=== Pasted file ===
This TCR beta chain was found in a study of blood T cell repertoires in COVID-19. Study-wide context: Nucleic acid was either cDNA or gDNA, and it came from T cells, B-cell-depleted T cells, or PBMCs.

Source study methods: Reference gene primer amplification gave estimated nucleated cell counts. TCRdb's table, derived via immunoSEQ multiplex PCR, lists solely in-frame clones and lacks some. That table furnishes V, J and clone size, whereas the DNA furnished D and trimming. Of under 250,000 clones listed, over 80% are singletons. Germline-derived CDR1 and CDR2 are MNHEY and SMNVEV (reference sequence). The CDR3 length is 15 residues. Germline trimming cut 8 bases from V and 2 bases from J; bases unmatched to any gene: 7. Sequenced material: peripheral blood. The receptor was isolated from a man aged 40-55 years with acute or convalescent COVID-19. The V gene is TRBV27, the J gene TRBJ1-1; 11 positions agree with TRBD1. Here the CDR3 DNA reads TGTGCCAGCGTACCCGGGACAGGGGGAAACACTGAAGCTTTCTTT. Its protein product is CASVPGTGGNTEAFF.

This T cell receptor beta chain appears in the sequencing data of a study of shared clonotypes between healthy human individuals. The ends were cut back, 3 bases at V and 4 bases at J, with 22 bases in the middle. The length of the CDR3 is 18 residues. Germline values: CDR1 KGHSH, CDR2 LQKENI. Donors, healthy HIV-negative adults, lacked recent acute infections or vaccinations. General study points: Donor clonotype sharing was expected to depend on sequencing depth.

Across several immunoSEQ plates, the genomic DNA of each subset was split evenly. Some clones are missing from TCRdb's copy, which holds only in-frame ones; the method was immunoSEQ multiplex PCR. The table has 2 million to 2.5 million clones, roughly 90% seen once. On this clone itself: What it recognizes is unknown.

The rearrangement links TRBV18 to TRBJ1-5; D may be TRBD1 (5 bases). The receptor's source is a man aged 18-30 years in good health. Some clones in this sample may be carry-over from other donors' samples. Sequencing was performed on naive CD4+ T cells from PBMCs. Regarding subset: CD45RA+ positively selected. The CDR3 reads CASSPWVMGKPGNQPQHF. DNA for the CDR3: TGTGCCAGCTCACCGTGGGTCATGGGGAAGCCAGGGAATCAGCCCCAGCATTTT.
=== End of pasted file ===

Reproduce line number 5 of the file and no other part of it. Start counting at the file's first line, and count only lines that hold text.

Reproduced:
The rearrangement links TRBV18 to TRBJ1-5; D may be TRBD1 (5 bases). The receptor's source is a man aged 18-30 years in good health. Some clones in this sample may be carry-over from other donors' samples. Sequencing was performed on naive CD4+ T cells from PBMCs. Regarding subset: CD45RA+ positively selected. The CDR3 reads CASSPWVMGKPGNQPQHF. DNA for the CDR3: TGTGCCAGCTCACCGTGGGTCATGGGGAAGCCAGGGAATCAGCCCCAGCATTTT.